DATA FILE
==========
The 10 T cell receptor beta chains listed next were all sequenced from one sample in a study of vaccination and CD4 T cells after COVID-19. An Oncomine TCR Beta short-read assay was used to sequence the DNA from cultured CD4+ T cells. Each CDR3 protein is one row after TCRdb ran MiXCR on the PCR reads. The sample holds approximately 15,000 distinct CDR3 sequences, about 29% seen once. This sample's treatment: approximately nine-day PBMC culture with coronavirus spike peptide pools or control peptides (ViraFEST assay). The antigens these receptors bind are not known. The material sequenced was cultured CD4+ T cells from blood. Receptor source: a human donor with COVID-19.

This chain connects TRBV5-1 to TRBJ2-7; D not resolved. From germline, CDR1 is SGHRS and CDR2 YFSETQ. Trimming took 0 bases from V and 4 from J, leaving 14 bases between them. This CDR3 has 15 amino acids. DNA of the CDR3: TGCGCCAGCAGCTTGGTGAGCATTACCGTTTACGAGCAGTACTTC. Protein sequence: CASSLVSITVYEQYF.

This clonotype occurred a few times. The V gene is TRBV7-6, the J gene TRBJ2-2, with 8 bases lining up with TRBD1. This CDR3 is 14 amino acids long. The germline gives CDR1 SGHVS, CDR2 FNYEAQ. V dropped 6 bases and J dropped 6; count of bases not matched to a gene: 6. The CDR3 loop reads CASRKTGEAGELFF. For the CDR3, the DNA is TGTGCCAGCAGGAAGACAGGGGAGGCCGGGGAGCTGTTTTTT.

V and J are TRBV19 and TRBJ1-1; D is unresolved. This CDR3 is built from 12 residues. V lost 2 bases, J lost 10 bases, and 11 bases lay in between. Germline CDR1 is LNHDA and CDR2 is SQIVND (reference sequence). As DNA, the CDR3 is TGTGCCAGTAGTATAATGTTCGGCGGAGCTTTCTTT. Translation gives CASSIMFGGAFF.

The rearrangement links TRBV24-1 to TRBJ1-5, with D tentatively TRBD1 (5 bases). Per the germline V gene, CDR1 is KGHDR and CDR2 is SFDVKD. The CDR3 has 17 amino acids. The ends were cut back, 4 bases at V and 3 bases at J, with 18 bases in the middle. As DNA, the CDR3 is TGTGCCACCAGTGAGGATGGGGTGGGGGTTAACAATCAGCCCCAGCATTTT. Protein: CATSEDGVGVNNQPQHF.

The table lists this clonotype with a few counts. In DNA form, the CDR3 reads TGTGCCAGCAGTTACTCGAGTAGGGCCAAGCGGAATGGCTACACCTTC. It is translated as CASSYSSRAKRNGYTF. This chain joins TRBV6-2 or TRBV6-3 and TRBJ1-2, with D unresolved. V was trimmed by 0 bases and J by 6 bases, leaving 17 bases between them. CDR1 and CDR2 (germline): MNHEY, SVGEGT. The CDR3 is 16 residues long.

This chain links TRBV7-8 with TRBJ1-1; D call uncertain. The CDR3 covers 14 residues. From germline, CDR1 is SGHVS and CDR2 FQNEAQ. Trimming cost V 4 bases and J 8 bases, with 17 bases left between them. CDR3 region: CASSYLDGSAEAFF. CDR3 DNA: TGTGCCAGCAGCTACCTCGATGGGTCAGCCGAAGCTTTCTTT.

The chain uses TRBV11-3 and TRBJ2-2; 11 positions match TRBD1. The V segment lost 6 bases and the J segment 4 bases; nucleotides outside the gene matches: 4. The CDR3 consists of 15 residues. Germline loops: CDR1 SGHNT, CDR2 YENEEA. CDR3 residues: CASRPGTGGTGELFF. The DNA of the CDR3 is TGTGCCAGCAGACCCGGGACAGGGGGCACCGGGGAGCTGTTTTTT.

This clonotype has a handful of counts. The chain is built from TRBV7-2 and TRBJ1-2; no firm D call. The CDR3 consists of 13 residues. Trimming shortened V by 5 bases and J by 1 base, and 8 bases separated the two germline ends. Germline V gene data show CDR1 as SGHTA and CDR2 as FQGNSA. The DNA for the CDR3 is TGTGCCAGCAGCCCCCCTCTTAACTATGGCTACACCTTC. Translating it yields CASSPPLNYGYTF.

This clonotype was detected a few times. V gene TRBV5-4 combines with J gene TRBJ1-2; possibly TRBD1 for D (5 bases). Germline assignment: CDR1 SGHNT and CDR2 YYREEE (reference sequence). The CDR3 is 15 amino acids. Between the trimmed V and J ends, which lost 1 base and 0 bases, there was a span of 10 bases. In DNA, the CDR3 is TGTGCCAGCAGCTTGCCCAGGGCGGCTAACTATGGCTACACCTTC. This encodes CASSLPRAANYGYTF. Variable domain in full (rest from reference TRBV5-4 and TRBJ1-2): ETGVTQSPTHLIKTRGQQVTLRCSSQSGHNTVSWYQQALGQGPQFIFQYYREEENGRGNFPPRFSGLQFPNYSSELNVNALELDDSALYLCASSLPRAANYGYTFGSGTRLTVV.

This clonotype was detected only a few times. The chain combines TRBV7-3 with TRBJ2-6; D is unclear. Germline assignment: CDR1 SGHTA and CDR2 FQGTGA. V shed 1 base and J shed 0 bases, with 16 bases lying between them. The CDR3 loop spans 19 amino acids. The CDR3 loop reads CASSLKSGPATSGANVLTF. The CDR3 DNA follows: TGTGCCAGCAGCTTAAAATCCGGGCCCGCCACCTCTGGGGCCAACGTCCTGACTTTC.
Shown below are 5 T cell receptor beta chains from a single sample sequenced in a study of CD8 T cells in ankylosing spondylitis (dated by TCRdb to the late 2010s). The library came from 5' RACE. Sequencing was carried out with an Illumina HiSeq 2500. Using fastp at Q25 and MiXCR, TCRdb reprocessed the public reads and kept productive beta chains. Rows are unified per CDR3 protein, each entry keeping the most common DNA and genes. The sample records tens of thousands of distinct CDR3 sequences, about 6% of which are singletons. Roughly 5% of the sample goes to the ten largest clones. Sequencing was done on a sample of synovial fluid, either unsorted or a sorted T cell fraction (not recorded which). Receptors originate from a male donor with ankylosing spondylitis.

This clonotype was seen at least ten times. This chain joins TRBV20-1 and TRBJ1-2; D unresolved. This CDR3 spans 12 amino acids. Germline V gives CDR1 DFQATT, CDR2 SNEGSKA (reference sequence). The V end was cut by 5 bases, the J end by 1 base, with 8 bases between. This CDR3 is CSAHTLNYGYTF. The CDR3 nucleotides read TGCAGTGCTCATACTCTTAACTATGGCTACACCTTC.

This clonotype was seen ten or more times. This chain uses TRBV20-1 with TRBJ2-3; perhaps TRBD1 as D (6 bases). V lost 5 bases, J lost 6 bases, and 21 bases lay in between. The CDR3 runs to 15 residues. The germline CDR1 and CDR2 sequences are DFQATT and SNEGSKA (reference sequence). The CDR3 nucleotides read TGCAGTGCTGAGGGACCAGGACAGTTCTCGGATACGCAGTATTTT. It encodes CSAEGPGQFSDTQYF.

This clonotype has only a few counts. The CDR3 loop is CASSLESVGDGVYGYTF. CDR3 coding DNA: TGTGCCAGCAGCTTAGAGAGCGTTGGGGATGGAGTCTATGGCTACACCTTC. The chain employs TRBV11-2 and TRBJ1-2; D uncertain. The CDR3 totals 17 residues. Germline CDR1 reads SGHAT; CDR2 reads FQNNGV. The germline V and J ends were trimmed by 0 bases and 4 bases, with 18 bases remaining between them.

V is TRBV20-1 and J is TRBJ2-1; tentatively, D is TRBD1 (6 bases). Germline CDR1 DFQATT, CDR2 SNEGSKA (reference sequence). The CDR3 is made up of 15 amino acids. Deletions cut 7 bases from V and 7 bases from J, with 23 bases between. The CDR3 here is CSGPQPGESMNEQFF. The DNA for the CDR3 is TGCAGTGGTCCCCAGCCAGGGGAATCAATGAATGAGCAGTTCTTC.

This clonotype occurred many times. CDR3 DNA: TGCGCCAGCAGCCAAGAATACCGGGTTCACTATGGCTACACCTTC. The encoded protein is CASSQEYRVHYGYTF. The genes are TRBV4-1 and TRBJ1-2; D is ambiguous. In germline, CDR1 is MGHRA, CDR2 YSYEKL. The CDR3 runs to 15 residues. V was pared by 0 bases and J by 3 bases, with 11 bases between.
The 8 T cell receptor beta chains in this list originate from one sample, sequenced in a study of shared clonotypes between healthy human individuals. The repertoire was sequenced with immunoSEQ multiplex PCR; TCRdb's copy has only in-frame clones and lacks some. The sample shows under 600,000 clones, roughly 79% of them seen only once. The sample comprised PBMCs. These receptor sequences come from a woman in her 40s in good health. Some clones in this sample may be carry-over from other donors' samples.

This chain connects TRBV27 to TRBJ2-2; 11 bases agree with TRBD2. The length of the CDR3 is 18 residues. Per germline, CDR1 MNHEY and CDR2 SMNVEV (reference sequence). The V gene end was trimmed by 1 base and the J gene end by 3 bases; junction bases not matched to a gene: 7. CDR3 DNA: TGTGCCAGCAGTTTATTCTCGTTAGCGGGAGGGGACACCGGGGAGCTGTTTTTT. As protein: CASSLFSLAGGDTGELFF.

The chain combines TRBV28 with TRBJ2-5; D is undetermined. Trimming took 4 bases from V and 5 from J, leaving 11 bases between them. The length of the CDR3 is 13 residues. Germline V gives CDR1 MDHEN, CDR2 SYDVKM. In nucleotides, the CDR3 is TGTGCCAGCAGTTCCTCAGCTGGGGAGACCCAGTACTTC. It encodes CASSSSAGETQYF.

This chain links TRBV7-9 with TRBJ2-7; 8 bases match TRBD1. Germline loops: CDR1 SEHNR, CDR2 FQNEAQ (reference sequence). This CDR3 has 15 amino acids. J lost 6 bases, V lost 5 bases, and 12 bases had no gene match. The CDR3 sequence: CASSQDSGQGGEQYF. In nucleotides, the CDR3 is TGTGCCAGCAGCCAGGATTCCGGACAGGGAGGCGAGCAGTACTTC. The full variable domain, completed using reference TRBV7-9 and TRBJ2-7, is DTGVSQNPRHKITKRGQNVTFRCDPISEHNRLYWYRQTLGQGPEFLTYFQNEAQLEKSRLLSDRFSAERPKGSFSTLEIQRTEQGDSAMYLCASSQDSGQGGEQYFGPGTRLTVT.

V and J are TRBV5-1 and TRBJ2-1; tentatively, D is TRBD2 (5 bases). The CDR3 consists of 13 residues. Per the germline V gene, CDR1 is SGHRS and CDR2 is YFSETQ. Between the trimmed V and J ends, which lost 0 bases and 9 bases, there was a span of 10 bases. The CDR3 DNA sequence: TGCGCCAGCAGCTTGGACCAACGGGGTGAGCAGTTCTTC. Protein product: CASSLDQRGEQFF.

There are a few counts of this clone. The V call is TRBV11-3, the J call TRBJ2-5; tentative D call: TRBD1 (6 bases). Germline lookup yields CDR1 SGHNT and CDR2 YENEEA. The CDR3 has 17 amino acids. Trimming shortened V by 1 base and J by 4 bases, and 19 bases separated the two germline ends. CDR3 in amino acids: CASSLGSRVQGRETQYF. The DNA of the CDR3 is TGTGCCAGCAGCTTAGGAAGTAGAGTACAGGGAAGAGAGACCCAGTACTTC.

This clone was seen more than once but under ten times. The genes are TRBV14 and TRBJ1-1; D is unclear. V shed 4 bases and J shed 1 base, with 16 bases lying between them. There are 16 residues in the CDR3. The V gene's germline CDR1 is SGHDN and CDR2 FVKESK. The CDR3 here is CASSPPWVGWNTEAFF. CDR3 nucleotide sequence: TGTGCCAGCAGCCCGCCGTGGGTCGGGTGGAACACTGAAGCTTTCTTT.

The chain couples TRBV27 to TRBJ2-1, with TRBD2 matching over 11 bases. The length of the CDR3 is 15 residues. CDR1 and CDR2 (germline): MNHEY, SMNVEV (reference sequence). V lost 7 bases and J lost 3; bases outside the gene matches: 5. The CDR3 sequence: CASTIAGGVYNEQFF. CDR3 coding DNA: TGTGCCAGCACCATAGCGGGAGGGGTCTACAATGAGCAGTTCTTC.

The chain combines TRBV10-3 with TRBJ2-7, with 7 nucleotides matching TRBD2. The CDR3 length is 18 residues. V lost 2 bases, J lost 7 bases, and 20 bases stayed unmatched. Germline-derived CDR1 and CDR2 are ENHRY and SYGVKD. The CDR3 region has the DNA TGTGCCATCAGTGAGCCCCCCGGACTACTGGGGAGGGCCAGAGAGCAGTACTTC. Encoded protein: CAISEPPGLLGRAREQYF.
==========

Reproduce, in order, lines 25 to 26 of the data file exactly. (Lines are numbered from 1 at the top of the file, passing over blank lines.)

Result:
The chain couples TRBV27 to TRBJ2-1, with TRBD2 matching over 11 bases. The length of the CDR3 is 15 residues. CDR1 and CDR2 (germline): MNHEY, SMNVEV (reference sequence). V lost 7 bases and J lost 3; bases outside the gene matches: 5. The CDR3 sequence: CASTIAGGVYNEQFF. CDR3 coding DNA: TGTGCCAGCACCATAGCGGGAGGGGTCTACAATGAGCAGTTCTTC.

The chain combines TRBV10-3 with TRBJ2-7, with 7 nucleotides matching TRBD2. The CDR3 length is 18 residues. V lost 2 bases, J lost 7 bases, and 20 bases stayed unmatched. Germline-derived CDR1 and CDR2 are ENHRY and SYGVKD. The CDR3 region has the DNA TGTGCCATCAGTGAGCCCCCCGGACTACTGGGGAGGGCCAGAGAGCAGTACTTC. Encoded protein: CAISEPPGLLGRAREQYF.